Sunday, February 28, 2010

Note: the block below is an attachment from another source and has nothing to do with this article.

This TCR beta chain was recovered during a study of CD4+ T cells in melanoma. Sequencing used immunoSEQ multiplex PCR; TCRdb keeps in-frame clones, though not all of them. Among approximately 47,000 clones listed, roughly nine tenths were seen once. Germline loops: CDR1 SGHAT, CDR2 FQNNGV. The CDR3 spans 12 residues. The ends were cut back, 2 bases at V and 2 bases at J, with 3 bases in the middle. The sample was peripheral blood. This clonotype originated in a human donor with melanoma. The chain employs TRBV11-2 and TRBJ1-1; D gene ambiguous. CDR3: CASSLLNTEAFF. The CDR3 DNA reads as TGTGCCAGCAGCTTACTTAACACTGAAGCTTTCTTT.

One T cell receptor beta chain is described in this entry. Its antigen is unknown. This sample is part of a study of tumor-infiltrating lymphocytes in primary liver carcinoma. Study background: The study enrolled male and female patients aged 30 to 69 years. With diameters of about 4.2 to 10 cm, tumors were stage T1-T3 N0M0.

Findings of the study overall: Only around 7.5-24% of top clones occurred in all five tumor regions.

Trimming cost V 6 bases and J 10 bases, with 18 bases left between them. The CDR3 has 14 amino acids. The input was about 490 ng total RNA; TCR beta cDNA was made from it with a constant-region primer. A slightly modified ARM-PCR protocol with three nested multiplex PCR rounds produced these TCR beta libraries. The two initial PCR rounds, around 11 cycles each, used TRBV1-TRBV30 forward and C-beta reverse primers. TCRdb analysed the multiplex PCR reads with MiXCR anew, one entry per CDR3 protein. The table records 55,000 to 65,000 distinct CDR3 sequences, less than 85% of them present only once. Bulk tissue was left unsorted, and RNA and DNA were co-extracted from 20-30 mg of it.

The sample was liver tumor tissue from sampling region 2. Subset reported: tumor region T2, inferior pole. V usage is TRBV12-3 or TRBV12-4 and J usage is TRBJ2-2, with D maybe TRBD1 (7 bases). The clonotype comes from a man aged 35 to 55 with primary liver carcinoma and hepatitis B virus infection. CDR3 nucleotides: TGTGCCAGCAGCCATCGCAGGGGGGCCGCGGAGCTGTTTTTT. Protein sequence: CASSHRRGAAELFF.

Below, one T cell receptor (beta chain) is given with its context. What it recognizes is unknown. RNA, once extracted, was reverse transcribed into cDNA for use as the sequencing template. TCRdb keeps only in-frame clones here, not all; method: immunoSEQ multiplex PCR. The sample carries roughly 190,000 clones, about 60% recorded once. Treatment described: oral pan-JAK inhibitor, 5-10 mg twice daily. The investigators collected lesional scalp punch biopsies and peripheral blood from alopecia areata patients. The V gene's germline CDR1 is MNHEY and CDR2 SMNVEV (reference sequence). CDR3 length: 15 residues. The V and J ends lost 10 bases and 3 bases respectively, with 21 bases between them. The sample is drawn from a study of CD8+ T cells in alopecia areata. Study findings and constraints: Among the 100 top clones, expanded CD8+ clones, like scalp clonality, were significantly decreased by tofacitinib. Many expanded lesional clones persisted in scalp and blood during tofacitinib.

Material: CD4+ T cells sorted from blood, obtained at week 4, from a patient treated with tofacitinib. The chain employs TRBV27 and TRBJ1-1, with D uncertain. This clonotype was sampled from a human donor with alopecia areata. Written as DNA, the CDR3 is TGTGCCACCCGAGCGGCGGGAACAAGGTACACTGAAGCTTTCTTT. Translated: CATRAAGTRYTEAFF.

Bangkok I.i